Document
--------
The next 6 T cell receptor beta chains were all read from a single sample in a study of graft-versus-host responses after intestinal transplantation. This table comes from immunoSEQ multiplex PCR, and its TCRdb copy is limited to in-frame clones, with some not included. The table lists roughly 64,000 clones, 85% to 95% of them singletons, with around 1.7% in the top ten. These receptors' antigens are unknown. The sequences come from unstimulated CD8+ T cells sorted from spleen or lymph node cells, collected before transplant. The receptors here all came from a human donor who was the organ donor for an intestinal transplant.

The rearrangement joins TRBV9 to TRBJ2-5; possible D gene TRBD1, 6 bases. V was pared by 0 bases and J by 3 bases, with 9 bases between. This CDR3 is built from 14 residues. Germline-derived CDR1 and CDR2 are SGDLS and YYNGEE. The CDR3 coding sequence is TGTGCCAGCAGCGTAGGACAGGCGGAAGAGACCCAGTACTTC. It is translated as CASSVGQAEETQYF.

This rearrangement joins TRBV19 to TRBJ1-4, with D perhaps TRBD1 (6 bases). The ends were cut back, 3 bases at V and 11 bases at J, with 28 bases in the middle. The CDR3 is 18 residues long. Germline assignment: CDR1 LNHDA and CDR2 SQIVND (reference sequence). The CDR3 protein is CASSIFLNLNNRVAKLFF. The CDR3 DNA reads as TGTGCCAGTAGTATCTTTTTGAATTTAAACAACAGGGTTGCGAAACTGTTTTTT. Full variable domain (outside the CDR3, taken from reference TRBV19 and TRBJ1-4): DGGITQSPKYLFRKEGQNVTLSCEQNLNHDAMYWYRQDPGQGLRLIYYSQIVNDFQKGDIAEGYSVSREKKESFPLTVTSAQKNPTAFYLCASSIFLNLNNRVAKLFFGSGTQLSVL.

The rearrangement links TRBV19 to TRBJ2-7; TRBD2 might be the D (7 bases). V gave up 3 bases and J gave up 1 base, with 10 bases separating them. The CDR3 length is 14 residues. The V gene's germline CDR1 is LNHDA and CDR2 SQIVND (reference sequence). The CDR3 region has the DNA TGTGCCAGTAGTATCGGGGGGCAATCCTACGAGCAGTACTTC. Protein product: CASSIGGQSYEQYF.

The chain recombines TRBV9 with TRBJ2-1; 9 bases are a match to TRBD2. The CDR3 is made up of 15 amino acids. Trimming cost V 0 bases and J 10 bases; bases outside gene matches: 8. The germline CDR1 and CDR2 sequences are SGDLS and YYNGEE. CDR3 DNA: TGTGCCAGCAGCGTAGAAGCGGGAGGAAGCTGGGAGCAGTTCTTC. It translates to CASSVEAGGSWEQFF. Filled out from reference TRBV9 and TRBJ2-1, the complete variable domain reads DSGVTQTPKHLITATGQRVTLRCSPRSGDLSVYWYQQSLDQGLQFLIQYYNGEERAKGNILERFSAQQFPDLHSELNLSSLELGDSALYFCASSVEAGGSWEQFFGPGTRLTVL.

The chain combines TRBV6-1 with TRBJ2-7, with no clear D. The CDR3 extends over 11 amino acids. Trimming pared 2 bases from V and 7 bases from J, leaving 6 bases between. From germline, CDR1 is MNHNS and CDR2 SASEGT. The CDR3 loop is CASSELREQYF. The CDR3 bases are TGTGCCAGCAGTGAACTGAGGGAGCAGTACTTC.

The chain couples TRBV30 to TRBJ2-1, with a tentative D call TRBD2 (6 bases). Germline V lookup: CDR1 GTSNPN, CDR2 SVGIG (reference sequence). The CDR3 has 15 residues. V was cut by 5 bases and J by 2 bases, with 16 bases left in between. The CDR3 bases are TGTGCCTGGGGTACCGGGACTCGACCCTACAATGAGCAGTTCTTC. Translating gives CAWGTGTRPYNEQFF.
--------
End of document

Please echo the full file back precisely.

The next 6 T cell receptor beta chains were all read from a single sample in a study of graft-versus-host responses after intestinal transplantation. This table comes from immunoSEQ multiplex PCR, and its TCRdb copy is limited to in-frame clones, with some not included. The table lists roughly 64,000 clones, 85% to 95% of them singletons, with around 1.7% in the top ten. These receptors' antigens are unknown. The sequences come from unstimulated CD8+ T cells sorted from spleen or lymph node cells, collected before transplant. The receptors here all came from a human donor who was the organ donor for an intestinal transplant.

The rearrangement joins TRBV9 to TRBJ2-5; possible D gene TRBD1, 6 bases. V was pared by 0 bases and J by 3 bases, with 9 bases between. This CDR3 is built from 14 residues. Germline-derived CDR1 and CDR2 are SGDLS and YYNGEE. The CDR3 coding sequence is TGTGCCAGCAGCGTAGGACAGGCGGAAGAGACCCAGTACTTC. It is translated as CASSVGQAEETQYF.

This rearrangement joins TRBV19 to TRBJ1-4, with D perhaps TRBD1 (6 bases). The ends were cut back, 3 bases at V and 11 bases at J, with 28 bases in the middle. The CDR3 is 18 residues long. Germline assignment: CDR1 LNHDA and CDR2 SQIVND (reference sequence). The CDR3 protein is CASSIFLNLNNRVAKLFF. The CDR3 DNA reads as TGTGCCAGTAGTATCTTTTTGAATTTAAACAACAGGGTTGCGAAACTGTTTTTT. Full variable domain (outside the CDR3, taken from reference TRBV19 and TRBJ1-4): DGGITQSPKYLFRKEGQNVTLSCEQNLNHDAMYWYRQDPGQGLRLIYYSQIVNDFQKGDIAEGYSVSREKKESFPLTVTSAQKNPTAFYLCASSIFLNLNNRVAKLFFGSGTQLSVL.

The rearrangement links TRBV19 to TRBJ2-7; TRBD2 might be the D (7 bases). V gave up 3 bases and J gave up 1 base, with 10 bases separating them. The CDR3 length is 14 residues. The V gene's germline CDR1 is LNHDA and CDR2 SQIVND (reference sequence). The CDR3 region has the DNA TGTGCCAGTAGTATCGGGGGGCAATCCTACGAGCAGTACTTC. Protein product: CASSIGGQSYEQYF.

The chain recombines TRBV9 with TRBJ2-1; 9 bases are a match to TRBD2. The CDR3 is made up of 15 amino acids. Trimming cost V 0 bases and J 10 bases; bases outside gene matches: 8. The germline CDR1 and CDR2 sequences are SGDLS and YYNGEE. CDR3 DNA: TGTGCCAGCAGCGTAGAAGCGGGAGGAAGCTGGGAGCAGTTCTTC. It translates to CASSVEAGGSWEQFF. Filled out from reference TRBV9 and TRBJ2-1, the complete variable domain reads DSGVTQTPKHLITATGQRVTLRCSPRSGDLSVYWYQQSLDQGLQFLIQYYNGEERAKGNILERFSAQQFPDLHSELNLSSLELGDSALYFCASSVEAGGSWEQFFGPGTRLTVL.

The chain combines TRBV6-1 with TRBJ2-7, with no clear D. The CDR3 extends over 11 amino acids. Trimming pared 2 bases from V and 7 bases from J, leaving 6 bases between. From germline, CDR1 is MNHNS and CDR2 SASEGT. The CDR3 loop is CASSELREQYF. The CDR3 bases are TGTGCCAGCAGTGAACTGAGGGAGCAGTACTTC.

The chain couples TRBV30 to TRBJ2-1, with a tentative D call TRBD2 (6 bases). Germline V lookup: CDR1 GTSNPN, CDR2 SVGIG (reference sequence). The CDR3 has 15 residues. V was cut by 5 bases and J by 2 bases, with 16 bases left in between. The CDR3 bases are TGTGCCTGGGGTACCGGGACTCGACCCTACAATGAGCAGTTCTTC. Translating gives CAWGTGTRPYNEQFF.